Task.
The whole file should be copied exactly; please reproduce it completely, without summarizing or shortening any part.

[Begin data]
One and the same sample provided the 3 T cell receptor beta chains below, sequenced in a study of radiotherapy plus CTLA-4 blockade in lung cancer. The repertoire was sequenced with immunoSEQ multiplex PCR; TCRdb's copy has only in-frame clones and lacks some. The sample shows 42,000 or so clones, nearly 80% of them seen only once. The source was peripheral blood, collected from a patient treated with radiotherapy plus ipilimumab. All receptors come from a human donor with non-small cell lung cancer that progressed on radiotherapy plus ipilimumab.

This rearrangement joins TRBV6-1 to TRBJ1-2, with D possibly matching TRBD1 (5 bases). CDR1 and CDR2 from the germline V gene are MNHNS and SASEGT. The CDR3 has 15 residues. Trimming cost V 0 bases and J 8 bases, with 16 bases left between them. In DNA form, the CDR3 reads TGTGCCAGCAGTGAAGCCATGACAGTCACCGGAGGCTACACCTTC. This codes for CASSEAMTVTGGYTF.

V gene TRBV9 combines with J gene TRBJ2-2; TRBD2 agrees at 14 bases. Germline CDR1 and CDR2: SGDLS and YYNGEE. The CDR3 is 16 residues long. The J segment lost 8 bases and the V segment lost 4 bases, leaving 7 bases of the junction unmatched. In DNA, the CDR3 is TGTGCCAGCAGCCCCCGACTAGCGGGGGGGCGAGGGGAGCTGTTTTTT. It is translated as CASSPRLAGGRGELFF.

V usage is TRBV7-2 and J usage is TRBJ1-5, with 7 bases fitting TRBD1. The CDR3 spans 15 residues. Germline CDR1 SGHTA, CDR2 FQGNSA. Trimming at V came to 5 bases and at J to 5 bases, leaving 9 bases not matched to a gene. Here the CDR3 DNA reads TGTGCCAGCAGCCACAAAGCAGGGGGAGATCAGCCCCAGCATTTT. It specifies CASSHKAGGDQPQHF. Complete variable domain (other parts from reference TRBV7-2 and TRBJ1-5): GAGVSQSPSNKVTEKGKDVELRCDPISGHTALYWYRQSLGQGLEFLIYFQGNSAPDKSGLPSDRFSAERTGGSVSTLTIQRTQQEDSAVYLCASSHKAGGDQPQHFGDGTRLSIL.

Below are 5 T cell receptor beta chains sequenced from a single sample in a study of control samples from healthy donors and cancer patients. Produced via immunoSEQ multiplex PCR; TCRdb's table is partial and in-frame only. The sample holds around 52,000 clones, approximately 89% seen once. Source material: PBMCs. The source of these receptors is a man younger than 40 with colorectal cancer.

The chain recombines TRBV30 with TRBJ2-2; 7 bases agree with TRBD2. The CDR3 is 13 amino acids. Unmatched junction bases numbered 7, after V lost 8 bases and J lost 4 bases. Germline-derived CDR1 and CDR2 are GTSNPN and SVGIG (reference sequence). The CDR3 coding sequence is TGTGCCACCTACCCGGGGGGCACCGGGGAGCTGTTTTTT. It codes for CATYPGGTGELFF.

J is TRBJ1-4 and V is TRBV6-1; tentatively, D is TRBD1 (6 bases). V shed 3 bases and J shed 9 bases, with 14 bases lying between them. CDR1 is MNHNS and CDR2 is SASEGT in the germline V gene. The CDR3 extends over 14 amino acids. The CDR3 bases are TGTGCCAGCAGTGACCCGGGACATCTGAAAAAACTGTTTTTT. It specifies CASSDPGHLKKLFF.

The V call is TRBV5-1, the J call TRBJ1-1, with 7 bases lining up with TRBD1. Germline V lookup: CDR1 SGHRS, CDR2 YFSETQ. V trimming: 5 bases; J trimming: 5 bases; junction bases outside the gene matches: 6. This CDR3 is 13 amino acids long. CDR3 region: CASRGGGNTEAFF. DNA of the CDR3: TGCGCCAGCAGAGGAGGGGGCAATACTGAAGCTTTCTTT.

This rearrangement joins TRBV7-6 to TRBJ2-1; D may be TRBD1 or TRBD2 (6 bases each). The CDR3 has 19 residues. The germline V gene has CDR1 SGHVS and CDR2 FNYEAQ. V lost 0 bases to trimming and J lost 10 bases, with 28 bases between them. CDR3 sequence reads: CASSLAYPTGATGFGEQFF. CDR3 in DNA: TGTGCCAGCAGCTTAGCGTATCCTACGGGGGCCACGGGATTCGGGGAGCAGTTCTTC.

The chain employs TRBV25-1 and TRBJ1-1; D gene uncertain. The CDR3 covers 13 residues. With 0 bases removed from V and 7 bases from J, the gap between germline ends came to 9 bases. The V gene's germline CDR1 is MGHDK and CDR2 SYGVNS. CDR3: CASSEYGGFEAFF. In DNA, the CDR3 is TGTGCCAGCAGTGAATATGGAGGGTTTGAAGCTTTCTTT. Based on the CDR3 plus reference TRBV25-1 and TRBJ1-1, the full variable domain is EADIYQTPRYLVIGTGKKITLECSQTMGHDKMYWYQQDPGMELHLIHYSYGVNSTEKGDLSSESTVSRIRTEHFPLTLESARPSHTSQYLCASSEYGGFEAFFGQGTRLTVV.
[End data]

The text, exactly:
One and the same sample provided the 3 T cell receptor beta chains below, sequenced in a study of radiotherapy plus CTLA-4 blockade in lung cancer. The repertoire was sequenced with immunoSEQ multiplex PCR; TCRdb's copy has only in-frame clones and lacks some. The sample shows 42,000 or so clones, nearly 80% of them seen only once. The source was peripheral blood, collected from a patient treated with radiotherapy plus ipilimumab. All receptors come from a human donor with non-small cell lung cancer that progressed on radiotherapy plus ipilimumab.

This rearrangement joins TRBV6-1 to TRBJ1-2, with D possibly matching TRBD1 (5 bases). CDR1 and CDR2 from the germline V gene are MNHNS and SASEGT. The CDR3 has 15 residues. Trimming cost V 0 bases and J 8 bases, with 16 bases left between them. In DNA form, the CDR3 reads TGTGCCAGCAGTGAAGCCATGACAGTCACCGGAGGCTACACCTTC. This codes for CASSEAMTVTGGYTF.

V gene TRBV9 combines with J gene TRBJ2-2; TRBD2 agrees at 14 bases. Germline CDR1 and CDR2: SGDLS and YYNGEE. The CDR3 is 16 residues long. The J segment lost 8 bases and the V segment lost 4 bases, leaving 7 bases of the junction unmatched. In DNA, the CDR3 is TGTGCCAGCAGCCCCCGACTAGCGGGGGGGCGAGGGGAGCTGTTTTTT. It is translated as CASSPRLAGGRGELFF.

V usage is TRBV7-2 and J usage is TRBJ1-5, with 7 bases fitting TRBD1. The CDR3 spans 15 residues. Germline CDR1 SGHTA, CDR2 FQGNSA. Trimming at V came to 5 bases and at J to 5 bases, leaving 9 bases not matched to a gene. Here the CDR3 DNA reads TGTGCCAGCAGCCACAAAGCAGGGGGAGATCAGCCCCAGCATTTT. It specifies CASSHKAGGDQPQHF. Complete variable domain (other parts from reference TRBV7-2 and TRBJ1-5): GAGVSQSPSNKVTEKGKDVELRCDPISGHTALYWYRQSLGQGLEFLIYFQGNSAPDKSGLPSDRFSAERTGGSVSTLTIQRTQQEDSAVYLCASSHKAGGDQPQHFGDGTRLSIL.

Below are 5 T cell receptor beta chains sequenced from a single sample in a study of control samples from healthy donors and cancer patients. Produced via immunoSEQ multiplex PCR; TCRdb's table is partial and in-frame only. The sample holds around 52,000 clones, approximately 89% seen once. Source material: PBMCs. The source of these receptors is a man younger than 40 with colorectal cancer.

The chain recombines TRBV30 with TRBJ2-2; 7 bases agree with TRBD2. The CDR3 is 13 amino acids. Unmatched junction bases numbered 7, after V lost 8 bases and J lost 4 bases. Germline-derived CDR1 and CDR2 are GTSNPN and SVGIG (reference sequence). The CDR3 coding sequence is TGTGCCACCTACCCGGGGGGCACCGGGGAGCTGTTTTTT. It codes for CATYPGGTGELFF.

J is TRBJ1-4 and V is TRBV6-1; tentatively, D is TRBD1 (6 bases). V shed 3 bases and J shed 9 bases, with 14 bases lying between them. CDR1 is MNHNS and CDR2 is SASEGT in the germline V gene. The CDR3 extends over 14 amino acids. The CDR3 bases are TGTGCCAGCAGTGACCCGGGACATCTGAAAAAACTGTTTTTT. It specifies CASSDPGHLKKLFF.

The V call is TRBV5-1, the J call TRBJ1-1, with 7 bases lining up with TRBD1. Germline V lookup: CDR1 SGHRS, CDR2 YFSETQ. V trimming: 5 bases; J trimming: 5 bases; junction bases outside the gene matches: 6. This CDR3 is 13 amino acids long. CDR3 region: CASRGGGNTEAFF. DNA of the CDR3: TGCGCCAGCAGAGGAGGGGGCAATACTGAAGCTTTCTTT.

This rearrangement joins TRBV7-6 to TRBJ2-1; D may be TRBD1 or TRBD2 (6 bases each). The CDR3 has 19 residues. The germline V gene has CDR1 SGHVS and CDR2 FNYEAQ. V lost 0 bases to trimming and J lost 10 bases, with 28 bases between them. CDR3 sequence reads: CASSLAYPTGATGFGEQFF. CDR3 in DNA: TGTGCCAGCAGCTTAGCGTATCCTACGGGGGCCACGGGATTCGGGGAGCAGTTCTTC.

The chain employs TRBV25-1 and TRBJ1-1; D gene uncertain. The CDR3 covers 13 residues. With 0 bases removed from V and 7 bases from J, the gap between germline ends came to 9 bases. The V gene's germline CDR1 is MGHDK and CDR2 SYGVNS. CDR3: CASSEYGGFEAFF. In DNA, the CDR3 is TGTGCCAGCAGTGAATATGGAGGGTTTGAAGCTTTCTTT. Based on the CDR3 plus reference TRBV25-1 and TRBJ1-1, the full variable domain is EADIYQTPRYLVIGTGKKITLECSQTMGHDKMYWYQQDPGMELHLIHYSYGVNSTEKGDLSSESTVSRIRTEHFPLTLESARPSHTSQYLCASSEYGGFEAFFGQGTRLTVV.